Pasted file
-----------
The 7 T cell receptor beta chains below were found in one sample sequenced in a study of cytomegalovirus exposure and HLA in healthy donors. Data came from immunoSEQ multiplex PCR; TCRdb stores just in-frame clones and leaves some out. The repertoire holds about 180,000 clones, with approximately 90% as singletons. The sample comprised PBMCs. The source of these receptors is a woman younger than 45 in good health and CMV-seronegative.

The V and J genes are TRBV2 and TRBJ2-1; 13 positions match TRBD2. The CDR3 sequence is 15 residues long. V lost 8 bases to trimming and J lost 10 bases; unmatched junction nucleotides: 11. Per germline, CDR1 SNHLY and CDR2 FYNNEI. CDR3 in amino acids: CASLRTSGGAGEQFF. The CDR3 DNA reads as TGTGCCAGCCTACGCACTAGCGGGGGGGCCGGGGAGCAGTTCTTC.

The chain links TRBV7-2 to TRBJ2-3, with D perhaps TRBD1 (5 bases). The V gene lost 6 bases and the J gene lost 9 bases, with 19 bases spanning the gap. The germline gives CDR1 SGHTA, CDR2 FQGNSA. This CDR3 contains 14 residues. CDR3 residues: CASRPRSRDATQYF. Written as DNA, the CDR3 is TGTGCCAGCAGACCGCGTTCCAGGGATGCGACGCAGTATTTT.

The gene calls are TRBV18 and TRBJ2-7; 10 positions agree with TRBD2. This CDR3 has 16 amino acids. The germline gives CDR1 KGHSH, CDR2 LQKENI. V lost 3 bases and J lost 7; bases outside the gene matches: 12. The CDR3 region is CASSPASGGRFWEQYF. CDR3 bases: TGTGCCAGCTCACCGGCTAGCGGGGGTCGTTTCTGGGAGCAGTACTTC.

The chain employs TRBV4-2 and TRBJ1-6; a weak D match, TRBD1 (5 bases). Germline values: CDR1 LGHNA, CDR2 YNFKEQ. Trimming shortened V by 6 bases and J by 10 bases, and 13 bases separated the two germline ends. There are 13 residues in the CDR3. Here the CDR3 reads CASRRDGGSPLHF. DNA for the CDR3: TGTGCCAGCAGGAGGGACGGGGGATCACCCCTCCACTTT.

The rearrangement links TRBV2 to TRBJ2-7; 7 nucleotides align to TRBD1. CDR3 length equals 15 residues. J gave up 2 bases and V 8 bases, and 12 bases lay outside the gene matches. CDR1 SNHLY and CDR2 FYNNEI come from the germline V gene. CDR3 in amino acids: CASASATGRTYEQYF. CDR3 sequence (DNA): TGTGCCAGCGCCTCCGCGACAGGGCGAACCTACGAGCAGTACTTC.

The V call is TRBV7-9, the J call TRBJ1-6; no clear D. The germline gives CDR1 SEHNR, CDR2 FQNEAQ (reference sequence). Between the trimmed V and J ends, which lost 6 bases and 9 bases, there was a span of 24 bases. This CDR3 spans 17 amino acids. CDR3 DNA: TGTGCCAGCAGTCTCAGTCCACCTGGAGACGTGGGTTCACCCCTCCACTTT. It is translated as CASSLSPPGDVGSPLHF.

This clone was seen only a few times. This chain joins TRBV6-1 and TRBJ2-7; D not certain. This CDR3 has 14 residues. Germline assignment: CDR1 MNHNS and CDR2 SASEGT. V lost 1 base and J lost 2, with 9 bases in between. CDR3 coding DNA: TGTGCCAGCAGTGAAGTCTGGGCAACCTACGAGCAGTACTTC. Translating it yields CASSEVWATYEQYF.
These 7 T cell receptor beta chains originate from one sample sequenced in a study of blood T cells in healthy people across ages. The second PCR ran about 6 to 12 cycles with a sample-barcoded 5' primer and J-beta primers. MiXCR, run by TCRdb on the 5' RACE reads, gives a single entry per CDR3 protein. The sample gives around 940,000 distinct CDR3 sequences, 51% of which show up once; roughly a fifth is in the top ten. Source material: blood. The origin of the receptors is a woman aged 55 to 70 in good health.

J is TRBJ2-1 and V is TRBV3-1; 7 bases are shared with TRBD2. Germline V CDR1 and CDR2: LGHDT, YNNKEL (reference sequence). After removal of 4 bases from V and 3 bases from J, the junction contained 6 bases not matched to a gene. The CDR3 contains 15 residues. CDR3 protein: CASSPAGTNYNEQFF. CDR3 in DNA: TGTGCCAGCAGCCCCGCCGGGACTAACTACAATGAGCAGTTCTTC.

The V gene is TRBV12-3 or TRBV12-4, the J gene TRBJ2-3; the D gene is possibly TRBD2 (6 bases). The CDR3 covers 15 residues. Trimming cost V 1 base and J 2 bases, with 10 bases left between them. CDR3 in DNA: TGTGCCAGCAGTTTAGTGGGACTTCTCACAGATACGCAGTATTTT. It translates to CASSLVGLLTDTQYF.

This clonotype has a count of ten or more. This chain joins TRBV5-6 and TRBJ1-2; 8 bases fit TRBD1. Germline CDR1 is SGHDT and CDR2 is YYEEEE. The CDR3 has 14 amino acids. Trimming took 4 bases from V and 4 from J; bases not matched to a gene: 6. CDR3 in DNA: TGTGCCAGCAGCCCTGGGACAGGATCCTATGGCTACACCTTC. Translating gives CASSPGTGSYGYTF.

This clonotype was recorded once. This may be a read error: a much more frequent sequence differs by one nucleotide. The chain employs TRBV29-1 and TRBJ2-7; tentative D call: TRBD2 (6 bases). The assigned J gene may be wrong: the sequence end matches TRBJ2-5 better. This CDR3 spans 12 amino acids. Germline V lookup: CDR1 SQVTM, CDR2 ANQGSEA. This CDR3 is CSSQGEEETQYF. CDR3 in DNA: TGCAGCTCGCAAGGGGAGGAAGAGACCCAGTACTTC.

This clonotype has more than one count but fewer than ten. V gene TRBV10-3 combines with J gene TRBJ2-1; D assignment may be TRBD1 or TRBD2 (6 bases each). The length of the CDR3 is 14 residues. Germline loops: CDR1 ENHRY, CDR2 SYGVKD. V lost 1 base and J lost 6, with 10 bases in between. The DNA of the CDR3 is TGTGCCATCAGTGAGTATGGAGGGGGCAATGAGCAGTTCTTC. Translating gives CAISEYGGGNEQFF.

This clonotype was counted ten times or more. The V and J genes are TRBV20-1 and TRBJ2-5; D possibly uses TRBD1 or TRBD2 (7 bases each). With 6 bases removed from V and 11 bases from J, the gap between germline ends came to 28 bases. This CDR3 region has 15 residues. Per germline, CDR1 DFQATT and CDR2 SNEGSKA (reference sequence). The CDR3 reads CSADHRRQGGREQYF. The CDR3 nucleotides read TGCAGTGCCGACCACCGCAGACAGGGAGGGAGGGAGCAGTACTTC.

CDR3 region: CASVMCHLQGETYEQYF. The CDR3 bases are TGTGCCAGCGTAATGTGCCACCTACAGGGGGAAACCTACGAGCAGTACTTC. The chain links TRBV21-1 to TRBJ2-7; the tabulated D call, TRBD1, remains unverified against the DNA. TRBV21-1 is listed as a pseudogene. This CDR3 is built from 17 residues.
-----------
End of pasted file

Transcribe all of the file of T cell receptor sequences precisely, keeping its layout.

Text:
The 7 T cell receptor beta chains below were found in one sample sequenced in a study of cytomegalovirus exposure and HLA in healthy donors. Data came from immunoSEQ multiplex PCR; TCRdb stores just in-frame clones and leaves some out. The repertoire holds about 180,000 clones, with approximately 90% as singletons. The sample comprised PBMCs. The source of these receptors is a woman younger than 45 in good health and CMV-seronegative.

The V and J genes are TRBV2 and TRBJ2-1; 13 positions match TRBD2. The CDR3 sequence is 15 residues long. V lost 8 bases to trimming and J lost 10 bases; unmatched junction nucleotides: 11. Per germline, CDR1 SNHLY and CDR2 FYNNEI. CDR3 in amino acids: CASLRTSGGAGEQFF. The CDR3 DNA reads as TGTGCCAGCCTACGCACTAGCGGGGGGGCCGGGGAGCAGTTCTTC.

The chain links TRBV7-2 to TRBJ2-3, with D perhaps TRBD1 (5 bases). The V gene lost 6 bases and the J gene lost 9 bases, with 19 bases spanning the gap. The germline gives CDR1 SGHTA, CDR2 FQGNSA. This CDR3 contains 14 residues. CDR3 residues: CASRPRSRDATQYF. Written as DNA, the CDR3 is TGTGCCAGCAGACCGCGTTCCAGGGATGCGACGCAGTATTTT.

The gene calls are TRBV18 and TRBJ2-7; 10 positions agree with TRBD2. This CDR3 has 16 amino acids. The germline gives CDR1 KGHSH, CDR2 LQKENI. V lost 3 bases and J lost 7; bases outside the gene matches: 12. The CDR3 region is CASSPASGGRFWEQYF. CDR3 bases: TGTGCCAGCTCACCGGCTAGCGGGGGTCGTTTCTGGGAGCAGTACTTC.

The chain employs TRBV4-2 and TRBJ1-6; a weak D match, TRBD1 (5 bases). Germline values: CDR1 LGHNA, CDR2 YNFKEQ. Trimming shortened V by 6 bases and J by 10 bases, and 13 bases separated the two germline ends. There are 13 residues in the CDR3. Here the CDR3 reads CASRRDGGSPLHF. DNA for the CDR3: TGTGCCAGCAGGAGGGACGGGGGATCACCCCTCCACTTT.

The rearrangement links TRBV2 to TRBJ2-7; 7 nucleotides align to TRBD1. CDR3 length equals 15 residues. J gave up 2 bases and V 8 bases, and 12 bases lay outside the gene matches. CDR1 SNHLY and CDR2 FYNNEI come from the germline V gene. CDR3 in amino acids: CASASATGRTYEQYF. CDR3 sequence (DNA): TGTGCCAGCGCCTCCGCGACAGGGCGAACCTACGAGCAGTACTTC.

The V call is TRBV7-9, the J call TRBJ1-6; no clear D. The germline gives CDR1 SEHNR, CDR2 FQNEAQ (reference sequence). Between the trimmed V and J ends, which lost 6 bases and 9 bases, there was a span of 24 bases. This CDR3 spans 17 amino acids. CDR3 DNA: TGTGCCAGCAGTCTCAGTCCACCTGGAGACGTGGGTTCACCCCTCCACTTT. It is translated as CASSLSPPGDVGSPLHF.

This clone was seen only a few times. This chain joins TRBV6-1 and TRBJ2-7; D not certain. This CDR3 has 14 residues. Germline assignment: CDR1 MNHNS and CDR2 SASEGT. V lost 1 base and J lost 2, with 9 bases in between. CDR3 coding DNA: TGTGCCAGCAGTGAAGTCTGGGCAACCTACGAGCAGTACTTC. Translating it yields CASSEVWATYEQYF.
These 7 T cell receptor beta chains originate from one sample sequenced in a study of blood T cells in healthy people across ages. The second PCR ran about 6 to 12 cycles with a sample-barcoded 5' primer and J-beta primers. MiXCR, run by TCRdb on the 5' RACE reads, gives a single entry per CDR3 protein. The sample gives around 940,000 distinct CDR3 sequences, 51% of which show up once; roughly a fifth is in the top ten. Source material: blood. The origin of the receptors is a woman aged 55 to 70 in good health.

J is TRBJ2-1 and V is TRBV3-1; 7 bases are shared with TRBD2. Germline V CDR1 and CDR2: LGHDT, YNNKEL (reference sequence). After removal of 4 bases from V and 3 bases from J, the junction contained 6 bases not matched to a gene. The CDR3 contains 15 residues. CDR3 protein: CASSPAGTNYNEQFF. CDR3 in DNA: TGTGCCAGCAGCCCCGCCGGGACTAACTACAATGAGCAGTTCTTC.

The V gene is TRBV12-3 or TRBV12-4, the J gene TRBJ2-3; the D gene is possibly TRBD2 (6 bases). The CDR3 covers 15 residues. Trimming cost V 1 base and J 2 bases, with 10 bases left between them. CDR3 in DNA: TGTGCCAGCAGTTTAGTGGGACTTCTCACAGATACGCAGTATTTT. It translates to CASSLVGLLTDTQYF.

This clonotype has a count of ten or more. This chain joins TRBV5-6 and TRBJ1-2; 8 bases fit TRBD1. Germline CDR1 is SGHDT and CDR2 is YYEEEE. The CDR3 has 14 amino acids. Trimming took 4 bases from V and 4 from J; bases not matched to a gene: 6. CDR3 in DNA: TGTGCCAGCAGCCCTGGGACAGGATCCTATGGCTACACCTTC. Translating gives CASSPGTGSYGYTF.

This clonotype was recorded once. This may be a read error: a much more frequent sequence differs by one nucleotide. The chain employs TRBV29-1 and TRBJ2-7; tentative D call: TRBD2 (6 bases). The assigned J gene may be wrong: the sequence end matches TRBJ2-5 better. This CDR3 spans 12 amino acids. Germline V lookup: CDR1 SQVTM, CDR2 ANQGSEA. This CDR3 is CSSQGEEETQYF. CDR3 in DNA: TGCAGCTCGCAAGGGGAGGAAGAGACCCAGTACTTC.

This clonotype has more than one count but fewer than ten. V gene TRBV10-3 combines with J gene TRBJ2-1; D assignment may be TRBD1 or TRBD2 (6 bases each). The length of the CDR3 is 14 residues. Germline loops: CDR1 ENHRY, CDR2 SYGVKD. V lost 1 base and J lost 6, with 10 bases in between. The DNA of the CDR3 is TGTGCCATCAGTGAGTATGGAGGGGGCAATGAGCAGTTCTTC. Translating gives CAISEYGGGNEQFF.

This clonotype was counted ten times or more. The V and J genes are TRBV20-1 and TRBJ2-5; D possibly uses TRBD1 or TRBD2 (7 bases each). With 6 bases removed from V and 11 bases from J, the gap between germline ends came to 28 bases. This CDR3 region has 15 residues. Per germline, CDR1 DFQATT and CDR2 SNEGSKA (reference sequence). The CDR3 reads CSADHRRQGGREQYF. The CDR3 nucleotides read TGCAGTGCCGACCACCGCAGACAGGGAGGGAGGGAGCAGTACTTC.

CDR3 region: CASVMCHLQGETYEQYF. The CDR3 bases are TGTGCCAGCGTAATGTGCCACCTACAGGGGGAAACCTACGAGCAGTACTTC. The chain links TRBV21-1 to TRBJ2-7; the tabulated D call, TRBD1, remains unverified against the DNA. TRBV21-1 is listed as a pseudogene. This CDR3 is built from 17 residues.